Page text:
overview

A peaceful Times Square protest over recent increased police harassment against the LGBT community in the Greenwich Village and Times Square neighborhoods, on Saturday night, August 29, 1970, was followed by a riot between the police and protestors in Greenwich Village.

It demonstrated the volatile atmosphere that still existed between the community and police over a year after the Stonewall Uprising.

Header Photo
Credit: Amanda Davis/NYC LGBT Historic Sites Project, 2020.

History

On Saturday night, August 29, 1970, over 700 members of the Gay Activists Alliance (GAA) and Gay Liberation Front (GLF), along with Radicalesbians and other women’s groups and Gay Youth, held a peaceful joint protest in Times Square calling for the immediate end of police harassment against the LGBT community. Some 300 LGBT individuals had recently been arrested on a variety of charges in a “clean-up” of the area that month alone, and there were increased incidents in Greenwich Village as well. GAA leaflets accused the police of illegal arrests, verbal harassment, and physical brutality against the community; official support of such activities by politicians; silence by the public; and negligence by the press in covering these issues. GLF’s leaflets were more pointed: “The time for gays to take matters into their own hands is now .… We will be oppressed as long as we do not have the power to fight back.”

After marching three times around West 42nd Street, between Eighth Avenue and Broadway, the crowd headed to the 14th Police Precinct Station House at 357 West 35th Street, where those arrested in the Times Square area were taken. The march continued down Seventh Avenue towards Greenwich Village, when word spread to target the controversial Women’s House of Detention, at Sixth Avenue and Christopher Street. At this point, GAA folded its banner and its members began to disperse. However, around midnight the Saturday night denizens of the Village swelled the crowd to around 1,000 people, with shouts of “Gay Power” and “End Police Harassment.”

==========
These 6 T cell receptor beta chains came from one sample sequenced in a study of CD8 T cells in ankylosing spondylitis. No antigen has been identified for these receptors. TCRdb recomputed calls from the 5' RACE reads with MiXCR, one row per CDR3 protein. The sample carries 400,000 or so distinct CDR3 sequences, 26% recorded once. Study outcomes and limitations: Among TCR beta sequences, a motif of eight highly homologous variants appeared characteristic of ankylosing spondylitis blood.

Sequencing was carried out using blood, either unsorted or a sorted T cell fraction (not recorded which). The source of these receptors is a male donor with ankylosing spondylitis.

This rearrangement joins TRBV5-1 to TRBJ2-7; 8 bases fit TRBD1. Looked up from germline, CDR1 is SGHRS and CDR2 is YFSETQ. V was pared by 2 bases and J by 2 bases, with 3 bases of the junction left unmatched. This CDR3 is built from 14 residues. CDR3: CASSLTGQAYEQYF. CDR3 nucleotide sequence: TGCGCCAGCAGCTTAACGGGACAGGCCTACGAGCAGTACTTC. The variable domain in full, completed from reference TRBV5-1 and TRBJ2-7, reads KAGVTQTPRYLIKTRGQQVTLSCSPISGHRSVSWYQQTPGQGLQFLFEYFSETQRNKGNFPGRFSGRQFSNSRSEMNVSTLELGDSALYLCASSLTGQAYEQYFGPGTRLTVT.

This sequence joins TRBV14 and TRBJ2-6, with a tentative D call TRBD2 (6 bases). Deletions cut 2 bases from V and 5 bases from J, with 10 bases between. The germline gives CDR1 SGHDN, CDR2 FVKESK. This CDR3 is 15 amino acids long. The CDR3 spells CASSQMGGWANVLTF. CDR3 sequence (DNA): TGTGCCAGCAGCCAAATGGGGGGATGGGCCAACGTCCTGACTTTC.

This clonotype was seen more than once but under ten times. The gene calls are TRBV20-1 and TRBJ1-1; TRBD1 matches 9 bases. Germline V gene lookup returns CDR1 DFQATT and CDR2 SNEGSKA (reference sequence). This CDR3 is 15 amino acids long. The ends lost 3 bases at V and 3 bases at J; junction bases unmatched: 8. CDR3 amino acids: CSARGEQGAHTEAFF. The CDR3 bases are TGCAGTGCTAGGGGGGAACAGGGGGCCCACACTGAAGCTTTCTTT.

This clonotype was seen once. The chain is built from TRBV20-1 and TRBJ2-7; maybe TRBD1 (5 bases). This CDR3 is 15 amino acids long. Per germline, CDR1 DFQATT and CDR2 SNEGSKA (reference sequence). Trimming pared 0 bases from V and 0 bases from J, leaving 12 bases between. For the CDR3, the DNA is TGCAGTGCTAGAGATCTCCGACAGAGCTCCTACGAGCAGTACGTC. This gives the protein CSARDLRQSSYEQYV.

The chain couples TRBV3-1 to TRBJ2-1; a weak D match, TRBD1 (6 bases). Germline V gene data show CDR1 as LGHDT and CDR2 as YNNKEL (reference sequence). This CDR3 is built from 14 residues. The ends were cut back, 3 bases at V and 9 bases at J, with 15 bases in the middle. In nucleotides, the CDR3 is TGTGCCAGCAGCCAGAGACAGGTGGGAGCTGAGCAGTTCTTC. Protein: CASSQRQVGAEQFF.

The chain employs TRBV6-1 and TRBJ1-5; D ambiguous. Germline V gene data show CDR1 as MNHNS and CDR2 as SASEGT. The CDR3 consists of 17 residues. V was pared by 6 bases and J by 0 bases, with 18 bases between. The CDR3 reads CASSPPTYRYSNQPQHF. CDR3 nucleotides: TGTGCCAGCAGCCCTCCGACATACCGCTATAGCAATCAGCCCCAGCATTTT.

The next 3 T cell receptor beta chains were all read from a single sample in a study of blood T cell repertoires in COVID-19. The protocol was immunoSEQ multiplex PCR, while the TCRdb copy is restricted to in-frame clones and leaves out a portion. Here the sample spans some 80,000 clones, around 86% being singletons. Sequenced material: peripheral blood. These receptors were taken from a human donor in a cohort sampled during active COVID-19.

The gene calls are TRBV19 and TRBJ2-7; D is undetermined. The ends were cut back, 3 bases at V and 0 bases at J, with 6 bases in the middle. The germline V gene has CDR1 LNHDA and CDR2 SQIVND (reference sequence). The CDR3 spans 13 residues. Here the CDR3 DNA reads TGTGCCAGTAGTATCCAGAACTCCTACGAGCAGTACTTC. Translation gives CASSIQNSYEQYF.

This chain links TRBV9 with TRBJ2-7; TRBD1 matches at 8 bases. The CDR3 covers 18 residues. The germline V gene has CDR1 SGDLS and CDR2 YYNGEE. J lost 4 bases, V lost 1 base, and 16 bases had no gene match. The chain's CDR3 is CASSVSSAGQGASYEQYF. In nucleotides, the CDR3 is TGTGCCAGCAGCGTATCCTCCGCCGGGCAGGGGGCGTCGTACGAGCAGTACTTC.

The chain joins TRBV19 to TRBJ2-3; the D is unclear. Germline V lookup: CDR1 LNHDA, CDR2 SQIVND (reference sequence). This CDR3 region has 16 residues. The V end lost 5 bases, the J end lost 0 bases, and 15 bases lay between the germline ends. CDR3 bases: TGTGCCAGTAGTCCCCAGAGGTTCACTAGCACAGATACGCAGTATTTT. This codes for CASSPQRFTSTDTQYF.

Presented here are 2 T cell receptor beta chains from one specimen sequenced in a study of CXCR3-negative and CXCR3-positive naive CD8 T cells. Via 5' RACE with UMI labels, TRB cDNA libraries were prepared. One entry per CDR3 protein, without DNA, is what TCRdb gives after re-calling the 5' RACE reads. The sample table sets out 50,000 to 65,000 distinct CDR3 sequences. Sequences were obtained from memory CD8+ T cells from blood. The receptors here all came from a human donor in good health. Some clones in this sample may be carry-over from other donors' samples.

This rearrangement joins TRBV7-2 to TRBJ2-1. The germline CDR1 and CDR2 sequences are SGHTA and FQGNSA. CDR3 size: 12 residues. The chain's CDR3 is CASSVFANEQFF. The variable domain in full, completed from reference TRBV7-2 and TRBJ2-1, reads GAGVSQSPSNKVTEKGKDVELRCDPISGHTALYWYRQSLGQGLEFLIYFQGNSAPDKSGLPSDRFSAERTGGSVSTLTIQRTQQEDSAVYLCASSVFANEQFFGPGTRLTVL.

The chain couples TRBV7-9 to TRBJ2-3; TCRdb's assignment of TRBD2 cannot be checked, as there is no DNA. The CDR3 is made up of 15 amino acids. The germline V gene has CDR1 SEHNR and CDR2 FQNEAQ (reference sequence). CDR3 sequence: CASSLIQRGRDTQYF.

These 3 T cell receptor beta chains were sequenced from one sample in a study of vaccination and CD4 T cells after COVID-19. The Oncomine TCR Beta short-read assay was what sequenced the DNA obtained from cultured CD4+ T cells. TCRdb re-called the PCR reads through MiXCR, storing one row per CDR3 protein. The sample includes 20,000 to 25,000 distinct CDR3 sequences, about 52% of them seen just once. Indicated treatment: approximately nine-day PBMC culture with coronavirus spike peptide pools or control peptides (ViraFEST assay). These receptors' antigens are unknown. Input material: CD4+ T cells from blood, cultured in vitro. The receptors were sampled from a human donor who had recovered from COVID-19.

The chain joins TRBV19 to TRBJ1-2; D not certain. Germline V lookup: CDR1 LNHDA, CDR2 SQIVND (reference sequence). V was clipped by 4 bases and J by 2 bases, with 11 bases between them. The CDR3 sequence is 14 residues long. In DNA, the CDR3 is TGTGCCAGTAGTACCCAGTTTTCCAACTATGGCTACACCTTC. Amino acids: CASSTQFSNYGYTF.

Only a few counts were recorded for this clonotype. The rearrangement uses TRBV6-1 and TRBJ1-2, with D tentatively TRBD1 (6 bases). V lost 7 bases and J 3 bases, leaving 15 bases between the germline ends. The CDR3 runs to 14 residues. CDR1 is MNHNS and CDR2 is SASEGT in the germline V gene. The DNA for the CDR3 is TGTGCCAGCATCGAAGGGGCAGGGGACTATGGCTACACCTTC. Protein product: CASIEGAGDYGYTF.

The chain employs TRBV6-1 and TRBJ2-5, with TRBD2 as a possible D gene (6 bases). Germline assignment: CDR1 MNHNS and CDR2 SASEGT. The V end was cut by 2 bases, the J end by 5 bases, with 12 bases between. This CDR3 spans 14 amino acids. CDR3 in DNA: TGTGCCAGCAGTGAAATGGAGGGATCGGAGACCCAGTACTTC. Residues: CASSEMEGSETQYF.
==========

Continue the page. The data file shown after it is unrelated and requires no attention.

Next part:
Moving to Sheridan Square, protesters found that police were right then raiding the Haven nightclub at 1 Sheridan Square, and the police suddenly attacked the crowd. GLF members regrouped and marched back to the Women’s House of Detention, calling for its abolition. Women inside were incited to respond, shouting through the windows and throwing burning objects down to the street. Police arrived to respond to those inside and outside the prison, and a riot began that lasted for several hours. Bottles were thrown at the police — who attacked the crowd — fires were started, two cars were overturned, and some nearby storefront windows were smashed. Twelve people were arrested, and several police officers and others were reported injured.

The following Sunday night, beginning around 10:30 p.m., a spontaneous march took place through the Village, and another six people were arrested. GAA, taking a non-violent position, renewed its demand for an immediate end to police harassment, which would quell the explosive climate within the LGBT community.

Read about other GAA actions, listed in chronological order, in our curated theme.

Sources

  1. Arnie Kantrowitz, Gay Activists Alliance Meeting Minutes, September 3, 1970.

  2. Arnie Kantrowitz, Under the Rainbow: Growing Up Gay (New York: Pocket Books, 1977).

  3. Arthur Bell, Dancing the Gay Lib Blues: A Year in the Homosexual Liberation Movement (New York: Simon & Schuster, 1971), 96-101.

  4. C. Gerald Fraser, “’Gay Ghettoes’ Seen as Police Targets,” The New York Times, August 30, 1970, 28.

  5. Frank J. Prial, “Protest March by Homosexuals Sparks Disturbance in ‘Village’,” The New York Times, August 30, 1970, 49.

  6. Martha Shelley, “Gays Riot Again!,” Come Out!, September-October 1970, 3.

  7. New Gay Riots Erupt in Greenwich Village,” GAY, September 21, 1970, 1, 16.

  8. Will Kohler, “Gay History – August 1970: The Gay Activist Alliance and Gay Liberation Front Battle the NYPD in the ‘Forgotten Riot’,” Back2Stonewall, August 1, 2019, bit.ly/39pipzC.

Curated Themes

20 Sites

Gay Activists Alliance

10 Sites

Why We March

Other Sites in the Neighborhood

302-314 West 45th Street
Al Hirschfeld Theater (originally Martin Beck Theater)
Performance Venues